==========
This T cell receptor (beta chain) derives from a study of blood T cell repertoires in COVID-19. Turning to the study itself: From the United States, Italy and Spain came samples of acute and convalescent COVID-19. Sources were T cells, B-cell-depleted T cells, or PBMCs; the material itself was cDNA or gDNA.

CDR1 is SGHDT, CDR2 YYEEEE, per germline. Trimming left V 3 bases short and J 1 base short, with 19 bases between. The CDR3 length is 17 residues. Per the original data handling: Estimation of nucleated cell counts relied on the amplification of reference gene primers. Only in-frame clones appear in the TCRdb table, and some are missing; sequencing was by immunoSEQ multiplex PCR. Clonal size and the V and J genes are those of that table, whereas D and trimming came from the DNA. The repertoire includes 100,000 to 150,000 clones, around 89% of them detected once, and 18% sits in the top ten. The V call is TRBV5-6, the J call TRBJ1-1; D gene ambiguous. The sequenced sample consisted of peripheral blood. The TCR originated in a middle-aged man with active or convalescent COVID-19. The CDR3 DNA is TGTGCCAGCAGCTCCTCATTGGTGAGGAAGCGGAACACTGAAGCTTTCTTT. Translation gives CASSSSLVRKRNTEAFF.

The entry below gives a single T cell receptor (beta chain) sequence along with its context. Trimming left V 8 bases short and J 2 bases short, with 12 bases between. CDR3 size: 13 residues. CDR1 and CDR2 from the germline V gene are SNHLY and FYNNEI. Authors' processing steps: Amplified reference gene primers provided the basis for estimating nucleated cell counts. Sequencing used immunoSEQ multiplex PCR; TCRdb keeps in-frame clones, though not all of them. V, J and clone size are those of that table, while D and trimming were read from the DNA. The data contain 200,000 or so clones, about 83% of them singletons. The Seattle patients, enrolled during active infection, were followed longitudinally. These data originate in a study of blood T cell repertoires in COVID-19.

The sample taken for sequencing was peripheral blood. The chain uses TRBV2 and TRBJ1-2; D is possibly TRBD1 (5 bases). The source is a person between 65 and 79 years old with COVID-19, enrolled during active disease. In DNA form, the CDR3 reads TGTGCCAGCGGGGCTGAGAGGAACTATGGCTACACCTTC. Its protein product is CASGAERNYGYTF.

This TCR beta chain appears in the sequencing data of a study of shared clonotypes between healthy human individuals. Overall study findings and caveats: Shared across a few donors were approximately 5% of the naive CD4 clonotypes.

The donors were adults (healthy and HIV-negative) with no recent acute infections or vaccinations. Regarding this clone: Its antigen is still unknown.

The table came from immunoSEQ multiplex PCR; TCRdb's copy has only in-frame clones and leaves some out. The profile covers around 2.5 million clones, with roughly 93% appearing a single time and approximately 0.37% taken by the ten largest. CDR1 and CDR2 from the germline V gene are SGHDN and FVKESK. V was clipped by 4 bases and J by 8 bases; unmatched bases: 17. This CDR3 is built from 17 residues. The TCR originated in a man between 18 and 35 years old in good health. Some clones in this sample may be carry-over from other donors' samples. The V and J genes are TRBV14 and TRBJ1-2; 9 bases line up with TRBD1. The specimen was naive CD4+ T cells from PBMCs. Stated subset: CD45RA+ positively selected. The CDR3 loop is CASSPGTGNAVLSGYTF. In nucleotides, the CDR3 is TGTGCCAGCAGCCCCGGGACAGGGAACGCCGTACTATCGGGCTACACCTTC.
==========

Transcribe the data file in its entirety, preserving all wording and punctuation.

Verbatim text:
This T cell receptor (beta chain) derives from a study of blood T cell repertoires in COVID-19. Turning to the study itself: From the United States, Italy and Spain came samples of acute and convalescent COVID-19. Sources were T cells, B-cell-depleted T cells, or PBMCs; the material itself was cDNA or gDNA.

CDR1 is SGHDT, CDR2 YYEEEE, per germline. Trimming left V 3 bases short and J 1 base short, with 19 bases between. The CDR3 length is 17 residues. Per the original data handling: Estimation of nucleated cell counts relied on the amplification of reference gene primers. Only in-frame clones appear in the TCRdb table, and some are missing; sequencing was by immunoSEQ multiplex PCR. Clonal size and the V and J genes are those of that table, whereas D and trimming came from the DNA. The repertoire includes 100,000 to 150,000 clones, around 89% of them detected once, and 18% sits in the top ten. The V call is TRBV5-6, the J call TRBJ1-1; D gene ambiguous. The sequenced sample consisted of peripheral blood. The TCR originated in a middle-aged man with active or convalescent COVID-19. The CDR3 DNA is TGTGCCAGCAGCTCCTCATTGGTGAGGAAGCGGAACACTGAAGCTTTCTTT. Translation gives CASSSSLVRKRNTEAFF.

The entry below gives a single T cell receptor (beta chain) sequence along with its context. Trimming left V 8 bases short and J 2 bases short, with 12 bases between. CDR3 size: 13 residues. CDR1 and CDR2 from the germline V gene are SNHLY and FYNNEI. Authors' processing steps: Amplified reference gene primers provided the basis for estimating nucleated cell counts. Sequencing used immunoSEQ multiplex PCR; TCRdb keeps in-frame clones, though not all of them. V, J and clone size are those of that table, while D and trimming were read from the DNA. The data contain 200,000 or so clones, about 83% of them singletons. The Seattle patients, enrolled during active infection, were followed longitudinally. These data originate in a study of blood T cell repertoires in COVID-19.

The sample taken for sequencing was peripheral blood. The chain uses TRBV2 and TRBJ1-2; D is possibly TRBD1 (5 bases). The source is a person between 65 and 79 years old with COVID-19, enrolled during active disease. In DNA form, the CDR3 reads TGTGCCAGCGGGGCTGAGAGGAACTATGGCTACACCTTC. Its protein product is CASGAERNYGYTF.

This TCR beta chain appears in the sequencing data of a study of shared clonotypes between healthy human individuals. Overall study findings and caveats: Shared across a few donors were approximately 5% of the naive CD4 clonotypes.

The donors were adults (healthy and HIV-negative) with no recent acute infections or vaccinations. Regarding this clone: Its antigen is still unknown.

The table came from immunoSEQ multiplex PCR; TCRdb's copy has only in-frame clones and leaves some out. The profile covers around 2.5 million clones, with roughly 93% appearing a single time and approximately 0.37% taken by the ten largest. CDR1 and CDR2 from the germline V gene are SGHDN and FVKESK. V was clipped by 4 bases and J by 8 bases; unmatched bases: 17. This CDR3 is built from 17 residues. The TCR originated in a man between 18 and 35 years old in good health. Some clones in this sample may be carry-over from other donors' samples. The V and J genes are TRBV14 and TRBJ1-2; 9 bases line up with TRBD1. The specimen was naive CD4+ T cells from PBMCs. Stated subset: CD45RA+ positively selected. The CDR3 loop is CASSPGTGNAVLSGYTF. In nucleotides, the CDR3 is TGTGCCAGCAGCCCCGGGACAGGGAACGCCGTACTATCGGGCTACACCTTC.